Using unsafePerformIO safely?

Luckily, you can’t observe roman candles destroying your computer or file systems changing access times from within pure code.

Since pure code also cannot observe the side effects of their use, wouldn’t that imply unsafe I/O entities can be used anywhere?

No, you can do some things that are observable, e.g.:

ref = unsafePerformIO (newIORef True)

set x = unsafePerformIO (writeIORef ref x)
get = unsafePerformIO (readIORef ref)

On their own get and set are relatively harmless. And the ref is even a common practice. But having the ability to both set and get a mutable value means that you now have the ability to observe the effects.

Similarly, you could imagine having an SMT solver function and having a function that gets the list of running processes, both using unsafePerformIO. The latter can observe the effects of the former, so this is unsafe. Also, in this situation the list of running process probably changes all the time, so that is a problem all on its own.

…harmless or useless?

  • ref = return ()
    set _ = return ()
  • ref = return ()
    get = return True

Consider the situation where that SMT solver and working-process monitor are in two separate third-party libraries: by themselves in each library, their effects are “benign”. But what if you need those two libraries in your new program?

Now imagine if every library could potentially have its own "benign" use of an unsafe I/O entity…

1 Like

True, to get modularity, modules have to communicate which assumptions they make about the use of unsafePerformIO in rest of the program.

Then it makes sense to make an explicit model of the larger system and to use that to specify which things you consider side effects. For example, do you consider creating a new process a side effect or not? In that sense @cdsmith’s suggestion above seems more principled and modular.

Now I’m also wondering, a use of unsafePerformIO that is often considered safe is if all the side effects are encapsulated. For example, if you deallocate or freeze all mutable arrays before leaving the scope of unsafePerformIO. Or in the process example, if the process finishes before leaving the scope of unsafePerformIO.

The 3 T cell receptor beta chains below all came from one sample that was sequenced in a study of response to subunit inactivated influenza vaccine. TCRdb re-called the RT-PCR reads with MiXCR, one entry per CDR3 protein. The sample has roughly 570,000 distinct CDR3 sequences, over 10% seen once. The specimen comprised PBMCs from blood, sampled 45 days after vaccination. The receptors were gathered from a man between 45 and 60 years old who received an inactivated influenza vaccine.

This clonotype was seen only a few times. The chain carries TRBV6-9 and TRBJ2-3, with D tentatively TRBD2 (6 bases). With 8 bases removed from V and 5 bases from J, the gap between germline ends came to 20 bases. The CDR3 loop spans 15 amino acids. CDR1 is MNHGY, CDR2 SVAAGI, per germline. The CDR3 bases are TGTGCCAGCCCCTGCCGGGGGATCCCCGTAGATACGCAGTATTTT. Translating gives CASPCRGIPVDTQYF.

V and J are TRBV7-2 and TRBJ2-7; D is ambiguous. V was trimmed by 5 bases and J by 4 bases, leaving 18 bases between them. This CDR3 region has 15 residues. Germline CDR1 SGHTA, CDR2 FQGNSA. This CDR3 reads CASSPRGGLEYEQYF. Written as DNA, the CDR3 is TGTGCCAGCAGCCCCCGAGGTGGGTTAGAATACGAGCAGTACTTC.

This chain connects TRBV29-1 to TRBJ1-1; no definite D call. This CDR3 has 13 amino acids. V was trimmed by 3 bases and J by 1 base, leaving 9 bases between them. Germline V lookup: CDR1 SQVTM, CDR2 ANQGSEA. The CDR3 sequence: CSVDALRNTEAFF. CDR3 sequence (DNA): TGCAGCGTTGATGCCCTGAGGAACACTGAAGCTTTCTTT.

One problem with that is that the created process might still be observable if other code is running concurrently.

1 Like


Unfortunately, those assumptions would need to be pessimistic by default because of transitivity: a definition in one module can indirectly depend on a definition in another which uses unsafePerformIO. For most codebases, that could end up “tainting” many modules, quite possibly the majority of them.

It would then probably be easier to just assume the worst - that any module can be tainted - and not bother with those communications.

That resembles the “safe-usage” requirements for unsafeLocalState:

…perhaps this is as close as anyone will get for now to a guide for the safe use of unsafePerformIO.

1 Like

The question “when do we know that unsafePerformIO is safe” can be specialized to “why do we believe that runST is safe?” (which is one possible use of unsafePerformIO).

I asked that before, and shortly after an answer was given by Amin Timany et al in their POPL 2018 paper “A Logical Relation for Monadic Encapsulation of State”.

So that establishes one possible way of answering that question. I am not sure how easy it is to extend to other uses of unsafePerformIO (e.g. the tricks I am playing here), or to safety in the presence of concurrency.



The problem is observable effects:

  • ST actions like readSTRef and writeSTRef only manipulate the contents of the program’s memory - usually only made visible with a debugger.

  • however, IO actions like getChar and putChar work with I/O devices which can potentially manipulate anything, including the program itself.

As for safety with concurrency, everyone’s favourite “type-smith” has already shown how unsafeInterleaveST (and consequently unsafeInterleaveIO) breaks regular Haskell semantics, even though their results are monadic:

unsafeInterleaveST :: ST s a -> ST s a
unsafeInterleaveIO :: IO a -> IO a

as opposed to:

unsafePerformST :: ST s a -> a
unsafePerformIO :: IO a -> a

If only there was a denotative way to write system software

Is anyone surprised that unsafeInterleaveST can be used to break semantics? That’s why it’s called unsafe… But certainly some uses of it are ok, and we are back to the original question of how to prove that that’s the case (or even what exactly “that” means).

Is anyone surprised that unsafeInterleaveST can be used to break semantics? That’s why it’s called unsafe…